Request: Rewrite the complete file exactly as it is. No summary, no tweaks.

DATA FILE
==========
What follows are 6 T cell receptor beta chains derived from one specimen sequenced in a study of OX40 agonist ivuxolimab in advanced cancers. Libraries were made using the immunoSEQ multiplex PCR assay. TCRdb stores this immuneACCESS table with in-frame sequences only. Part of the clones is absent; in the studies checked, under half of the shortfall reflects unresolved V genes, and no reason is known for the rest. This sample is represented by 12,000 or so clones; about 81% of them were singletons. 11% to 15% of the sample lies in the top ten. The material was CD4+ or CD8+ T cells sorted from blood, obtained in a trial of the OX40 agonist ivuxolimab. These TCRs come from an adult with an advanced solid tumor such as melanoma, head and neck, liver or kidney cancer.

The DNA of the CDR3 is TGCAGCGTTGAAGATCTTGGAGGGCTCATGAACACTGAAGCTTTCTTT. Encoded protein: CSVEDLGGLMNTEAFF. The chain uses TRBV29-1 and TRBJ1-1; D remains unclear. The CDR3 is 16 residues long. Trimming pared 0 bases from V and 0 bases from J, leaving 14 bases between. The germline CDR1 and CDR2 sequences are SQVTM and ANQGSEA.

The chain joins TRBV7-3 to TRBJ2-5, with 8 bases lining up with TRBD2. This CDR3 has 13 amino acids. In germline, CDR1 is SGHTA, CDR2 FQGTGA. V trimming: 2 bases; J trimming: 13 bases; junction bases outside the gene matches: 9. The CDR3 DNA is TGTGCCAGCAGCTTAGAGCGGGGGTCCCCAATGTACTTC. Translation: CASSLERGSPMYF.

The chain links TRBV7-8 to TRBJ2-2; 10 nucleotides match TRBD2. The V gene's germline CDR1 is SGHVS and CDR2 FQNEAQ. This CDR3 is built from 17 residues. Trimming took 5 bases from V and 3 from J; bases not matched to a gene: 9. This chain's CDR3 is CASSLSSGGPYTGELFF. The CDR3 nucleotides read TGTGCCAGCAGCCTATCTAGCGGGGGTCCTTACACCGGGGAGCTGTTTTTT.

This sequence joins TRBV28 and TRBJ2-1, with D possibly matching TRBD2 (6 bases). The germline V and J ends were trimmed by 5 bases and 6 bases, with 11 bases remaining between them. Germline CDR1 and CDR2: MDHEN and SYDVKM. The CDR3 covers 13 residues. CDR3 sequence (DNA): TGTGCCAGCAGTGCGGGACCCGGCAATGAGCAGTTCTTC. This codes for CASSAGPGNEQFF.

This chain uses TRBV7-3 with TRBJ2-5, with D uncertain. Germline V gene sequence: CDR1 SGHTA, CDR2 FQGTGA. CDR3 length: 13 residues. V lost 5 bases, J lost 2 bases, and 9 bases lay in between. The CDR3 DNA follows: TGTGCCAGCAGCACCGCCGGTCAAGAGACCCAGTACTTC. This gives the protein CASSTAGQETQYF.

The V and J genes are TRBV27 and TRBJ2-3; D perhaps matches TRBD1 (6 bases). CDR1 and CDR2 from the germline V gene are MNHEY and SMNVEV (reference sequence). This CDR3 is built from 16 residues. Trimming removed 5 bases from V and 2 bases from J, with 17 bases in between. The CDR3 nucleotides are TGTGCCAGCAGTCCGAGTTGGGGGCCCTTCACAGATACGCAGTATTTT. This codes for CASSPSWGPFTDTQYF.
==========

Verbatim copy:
What follows are 6 T cell receptor beta chains derived from one specimen sequenced in a study of OX40 agonist ivuxolimab in advanced cancers. Libraries were made using the immunoSEQ multiplex PCR assay. TCRdb stores this immuneACCESS table with in-frame sequences only. Part of the clones is absent; in the studies checked, under half of the shortfall reflects unresolved V genes, and no reason is known for the rest. This sample is represented by 12,000 or so clones; about 81% of them were singletons. 11% to 15% of the sample lies in the top ten. The material was CD4+ or CD8+ T cells sorted from blood, obtained in a trial of the OX40 agonist ivuxolimab. These TCRs come from an adult with an advanced solid tumor such as melanoma, head and neck, liver or kidney cancer.

The DNA of the CDR3 is TGCAGCGTTGAAGATCTTGGAGGGCTCATGAACACTGAAGCTTTCTTT. Encoded protein: CSVEDLGGLMNTEAFF. The chain uses TRBV29-1 and TRBJ1-1; D remains unclear. The CDR3 is 16 residues long. Trimming pared 0 bases from V and 0 bases from J, leaving 14 bases between. The germline CDR1 and CDR2 sequences are SQVTM and ANQGSEA.

The chain joins TRBV7-3 to TRBJ2-5, with 8 bases lining up with TRBD2. This CDR3 has 13 amino acids. In germline, CDR1 is SGHTA, CDR2 FQGTGA. V trimming: 2 bases; J trimming: 13 bases; junction bases outside the gene matches: 9. The CDR3 DNA is TGTGCCAGCAGCTTAGAGCGGGGGTCCCCAATGTACTTC. Translation: CASSLERGSPMYF.

The chain links TRBV7-8 to TRBJ2-2; 10 nucleotides match TRBD2. The V gene's germline CDR1 is SGHVS and CDR2 FQNEAQ. This CDR3 is built from 17 residues. Trimming took 5 bases from V and 3 from J; bases not matched to a gene: 9. This chain's CDR3 is CASSLSSGGPYTGELFF. The CDR3 nucleotides read TGTGCCAGCAGCCTATCTAGCGGGGGTCCTTACACCGGGGAGCTGTTTTTT.

This sequence joins TRBV28 and TRBJ2-1, with D possibly matching TRBD2 (6 bases). The germline V and J ends were trimmed by 5 bases and 6 bases, with 11 bases remaining between them. Germline CDR1 and CDR2: MDHEN and SYDVKM. The CDR3 covers 13 residues. CDR3 sequence (DNA): TGTGCCAGCAGTGCGGGACCCGGCAATGAGCAGTTCTTC. This codes for CASSAGPGNEQFF.

This chain uses TRBV7-3 with TRBJ2-5, with D uncertain. Germline V gene sequence: CDR1 SGHTA, CDR2 FQGTGA. CDR3 length: 13 residues. V lost 5 bases, J lost 2 bases, and 9 bases lay in between. The CDR3 DNA follows: TGTGCCAGCAGCACCGCCGGTCAAGAGACCCAGTACTTC. This gives the protein CASSTAGQETQYF.

The V and J genes are TRBV27 and TRBJ2-3; D perhaps matches TRBD1 (6 bases). CDR1 and CDR2 from the germline V gene are MNHEY and SMNVEV (reference sequence). This CDR3 is built from 16 residues. Trimming removed 5 bases from V and 2 bases from J, with 17 bases in between. The CDR3 nucleotides are TGTGCCAGCAGTCCGAGTTGGGGGCCCTTCACAGATACGCAGTATTTT. This codes for CASSPSWGPFTDTQYF.